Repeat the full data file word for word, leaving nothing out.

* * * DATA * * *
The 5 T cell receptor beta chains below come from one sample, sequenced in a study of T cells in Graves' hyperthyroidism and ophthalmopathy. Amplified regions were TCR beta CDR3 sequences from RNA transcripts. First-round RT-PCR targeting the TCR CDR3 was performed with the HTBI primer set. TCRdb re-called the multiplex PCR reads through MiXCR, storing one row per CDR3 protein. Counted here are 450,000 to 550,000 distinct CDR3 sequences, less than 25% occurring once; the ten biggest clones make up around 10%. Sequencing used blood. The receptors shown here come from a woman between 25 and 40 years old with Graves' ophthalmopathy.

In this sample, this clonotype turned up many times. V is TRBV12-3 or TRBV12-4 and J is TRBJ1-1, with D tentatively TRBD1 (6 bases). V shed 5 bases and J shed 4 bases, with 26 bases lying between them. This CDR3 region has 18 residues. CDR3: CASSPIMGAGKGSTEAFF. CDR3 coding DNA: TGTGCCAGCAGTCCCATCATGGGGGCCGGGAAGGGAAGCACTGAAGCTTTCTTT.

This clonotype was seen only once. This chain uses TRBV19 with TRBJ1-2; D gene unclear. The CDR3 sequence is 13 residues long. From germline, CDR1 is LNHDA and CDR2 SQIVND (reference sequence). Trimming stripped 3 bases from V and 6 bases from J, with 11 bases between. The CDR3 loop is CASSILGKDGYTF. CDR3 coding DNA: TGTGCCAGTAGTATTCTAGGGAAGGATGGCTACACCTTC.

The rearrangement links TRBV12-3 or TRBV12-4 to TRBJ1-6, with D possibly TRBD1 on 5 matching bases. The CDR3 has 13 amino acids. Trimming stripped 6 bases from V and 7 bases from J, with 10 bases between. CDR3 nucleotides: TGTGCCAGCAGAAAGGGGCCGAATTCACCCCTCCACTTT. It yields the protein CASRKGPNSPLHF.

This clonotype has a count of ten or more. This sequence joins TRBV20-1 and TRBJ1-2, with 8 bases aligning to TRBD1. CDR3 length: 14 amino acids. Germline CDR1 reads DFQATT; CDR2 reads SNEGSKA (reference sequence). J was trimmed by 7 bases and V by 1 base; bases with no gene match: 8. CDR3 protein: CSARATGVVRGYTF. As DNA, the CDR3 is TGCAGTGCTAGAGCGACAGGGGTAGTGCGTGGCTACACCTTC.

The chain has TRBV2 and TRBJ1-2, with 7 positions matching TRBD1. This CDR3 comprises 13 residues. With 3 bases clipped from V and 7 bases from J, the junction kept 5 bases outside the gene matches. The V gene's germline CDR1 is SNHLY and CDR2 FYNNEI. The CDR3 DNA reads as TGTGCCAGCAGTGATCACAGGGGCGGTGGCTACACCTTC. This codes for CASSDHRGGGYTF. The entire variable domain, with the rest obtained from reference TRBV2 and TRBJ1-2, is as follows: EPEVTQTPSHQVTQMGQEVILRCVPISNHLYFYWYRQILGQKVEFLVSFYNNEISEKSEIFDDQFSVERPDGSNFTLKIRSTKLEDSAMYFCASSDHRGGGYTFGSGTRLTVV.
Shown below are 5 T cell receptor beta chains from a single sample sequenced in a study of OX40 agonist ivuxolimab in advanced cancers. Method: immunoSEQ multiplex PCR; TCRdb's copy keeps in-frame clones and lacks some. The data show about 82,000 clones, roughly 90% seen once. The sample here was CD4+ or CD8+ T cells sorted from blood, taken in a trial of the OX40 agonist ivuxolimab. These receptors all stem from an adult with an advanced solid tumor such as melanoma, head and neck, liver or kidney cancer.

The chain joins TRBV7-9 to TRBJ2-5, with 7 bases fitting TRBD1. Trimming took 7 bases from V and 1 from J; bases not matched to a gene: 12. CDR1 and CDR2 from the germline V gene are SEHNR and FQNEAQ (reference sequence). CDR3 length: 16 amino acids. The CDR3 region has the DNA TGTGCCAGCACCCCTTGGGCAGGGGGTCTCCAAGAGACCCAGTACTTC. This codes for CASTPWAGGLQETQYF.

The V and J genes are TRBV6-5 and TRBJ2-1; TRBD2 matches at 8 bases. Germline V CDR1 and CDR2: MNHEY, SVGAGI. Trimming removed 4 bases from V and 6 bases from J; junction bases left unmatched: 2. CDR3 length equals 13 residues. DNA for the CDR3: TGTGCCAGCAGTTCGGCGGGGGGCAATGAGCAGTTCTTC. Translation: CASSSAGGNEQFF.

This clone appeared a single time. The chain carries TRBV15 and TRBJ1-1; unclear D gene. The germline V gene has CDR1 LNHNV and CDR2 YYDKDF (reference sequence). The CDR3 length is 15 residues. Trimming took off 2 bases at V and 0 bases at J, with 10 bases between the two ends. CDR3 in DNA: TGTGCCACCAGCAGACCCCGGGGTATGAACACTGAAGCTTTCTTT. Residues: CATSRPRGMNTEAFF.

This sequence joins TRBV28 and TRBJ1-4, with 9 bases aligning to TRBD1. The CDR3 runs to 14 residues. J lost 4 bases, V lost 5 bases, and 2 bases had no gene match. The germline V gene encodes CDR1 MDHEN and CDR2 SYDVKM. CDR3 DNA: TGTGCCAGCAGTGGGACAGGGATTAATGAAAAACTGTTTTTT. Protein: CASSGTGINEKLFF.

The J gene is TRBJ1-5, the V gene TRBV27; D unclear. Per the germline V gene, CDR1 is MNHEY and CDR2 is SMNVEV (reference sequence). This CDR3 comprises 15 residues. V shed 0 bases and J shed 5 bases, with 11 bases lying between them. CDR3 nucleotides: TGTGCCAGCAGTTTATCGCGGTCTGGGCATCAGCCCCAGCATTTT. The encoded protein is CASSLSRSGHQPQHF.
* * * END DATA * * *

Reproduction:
The 5 T cell receptor beta chains below come from one sample, sequenced in a study of T cells in Graves' hyperthyroidism and ophthalmopathy. Amplified regions were TCR beta CDR3 sequences from RNA transcripts. First-round RT-PCR targeting the TCR CDR3 was performed with the HTBI primer set. TCRdb re-called the multiplex PCR reads through MiXCR, storing one row per CDR3 protein. Counted here are 450,000 to 550,000 distinct CDR3 sequences, less than 25% occurring once; the ten biggest clones make up around 10%. Sequencing used blood. The receptors shown here come from a woman between 25 and 40 years old with Graves' ophthalmopathy.

In this sample, this clonotype turned up many times. V is TRBV12-3 or TRBV12-4 and J is TRBJ1-1, with D tentatively TRBD1 (6 bases). V shed 5 bases and J shed 4 bases, with 26 bases lying between them. This CDR3 region has 18 residues. CDR3: CASSPIMGAGKGSTEAFF. CDR3 coding DNA: TGTGCCAGCAGTCCCATCATGGGGGCCGGGAAGGGAAGCACTGAAGCTTTCTTT.

This clonotype was seen only once. This chain uses TRBV19 with TRBJ1-2; D gene unclear. The CDR3 sequence is 13 residues long. From germline, CDR1 is LNHDA and CDR2 SQIVND (reference sequence). Trimming stripped 3 bases from V and 6 bases from J, with 11 bases between. The CDR3 loop is CASSILGKDGYTF. CDR3 coding DNA: TGTGCCAGTAGTATTCTAGGGAAGGATGGCTACACCTTC.

The rearrangement links TRBV12-3 or TRBV12-4 to TRBJ1-6, with D possibly TRBD1 on 5 matching bases. The CDR3 has 13 amino acids. Trimming stripped 6 bases from V and 7 bases from J, with 10 bases between. CDR3 nucleotides: TGTGCCAGCAGAAAGGGGCCGAATTCACCCCTCCACTTT. It yields the protein CASRKGPNSPLHF.

This clonotype has a count of ten or more. This sequence joins TRBV20-1 and TRBJ1-2, with 8 bases aligning to TRBD1. CDR3 length: 14 amino acids. Germline CDR1 reads DFQATT; CDR2 reads SNEGSKA (reference sequence). J was trimmed by 7 bases and V by 1 base; bases with no gene match: 8. CDR3 protein: CSARATGVVRGYTF. As DNA, the CDR3 is TGCAGTGCTAGAGCGACAGGGGTAGTGCGTGGCTACACCTTC.

The chain has TRBV2 and TRBJ1-2, with 7 positions matching TRBD1. This CDR3 comprises 13 residues. With 3 bases clipped from V and 7 bases from J, the junction kept 5 bases outside the gene matches. The V gene's germline CDR1 is SNHLY and CDR2 FYNNEI. The CDR3 DNA reads as TGTGCCAGCAGTGATCACAGGGGCGGTGGCTACACCTTC. This codes for CASSDHRGGGYTF. The entire variable domain, with the rest obtained from reference TRBV2 and TRBJ1-2, is as follows: EPEVTQTPSHQVTQMGQEVILRCVPISNHLYFYWYRQILGQKVEFLVSFYNNEISEKSEIFDDQFSVERPDGSNFTLKIRSTKLEDSAMYFCASSDHRGGGYTFGSGTRLTVV.
Shown below are 5 T cell receptor beta chains from a single sample sequenced in a study of OX40 agonist ivuxolimab in advanced cancers. Method: immunoSEQ multiplex PCR; TCRdb's copy keeps in-frame clones and lacks some. The data show about 82,000 clones, roughly 90% seen once. The sample here was CD4+ or CD8+ T cells sorted from blood, taken in a trial of the OX40 agonist ivuxolimab. These receptors all stem from an adult with an advanced solid tumor such as melanoma, head and neck, liver or kidney cancer.

The chain joins TRBV7-9 to TRBJ2-5, with 7 bases fitting TRBD1. Trimming took 7 bases from V and 1 from J; bases not matched to a gene: 12. CDR1 and CDR2 from the germline V gene are SEHNR and FQNEAQ (reference sequence). CDR3 length: 16 amino acids. The CDR3 region has the DNA TGTGCCAGCACCCCTTGGGCAGGGGGTCTCCAAGAGACCCAGTACTTC. This codes for CASTPWAGGLQETQYF.

The V and J genes are TRBV6-5 and TRBJ2-1; TRBD2 matches at 8 bases. Germline V CDR1 and CDR2: MNHEY, SVGAGI. Trimming removed 4 bases from V and 6 bases from J; junction bases left unmatched: 2. CDR3 length equals 13 residues. DNA for the CDR3: TGTGCCAGCAGTTCGGCGGGGGGCAATGAGCAGTTCTTC. Translation: CASSSAGGNEQFF.

This clone appeared a single time. The chain carries TRBV15 and TRBJ1-1; unclear D gene. The germline V gene has CDR1 LNHNV and CDR2 YYDKDF (reference sequence). The CDR3 length is 15 residues. Trimming took off 2 bases at V and 0 bases at J, with 10 bases between the two ends. CDR3 in DNA: TGTGCCACCAGCAGACCCCGGGGTATGAACACTGAAGCTTTCTTT. Residues: CATSRPRGMNTEAFF.

This sequence joins TRBV28 and TRBJ1-4, with 9 bases aligning to TRBD1. The CDR3 runs to 14 residues. J lost 4 bases, V lost 5 bases, and 2 bases had no gene match. The germline V gene encodes CDR1 MDHEN and CDR2 SYDVKM. CDR3 DNA: TGTGCCAGCAGTGGGACAGGGATTAATGAAAAACTGTTTTTT. Protein: CASSGTGINEKLFF.

The J gene is TRBJ1-5, the V gene TRBV27; D unclear. Per the germline V gene, CDR1 is MNHEY and CDR2 is SMNVEV (reference sequence). This CDR3 comprises 15 residues. V shed 0 bases and J shed 5 bases, with 11 bases lying between them. CDR3 nucleotides: TGTGCCAGCAGTTTATCGCGGTCTGGGCATCAGCCCCAGCATTTT. The encoded protein is CASSLSRSGHQPQHF.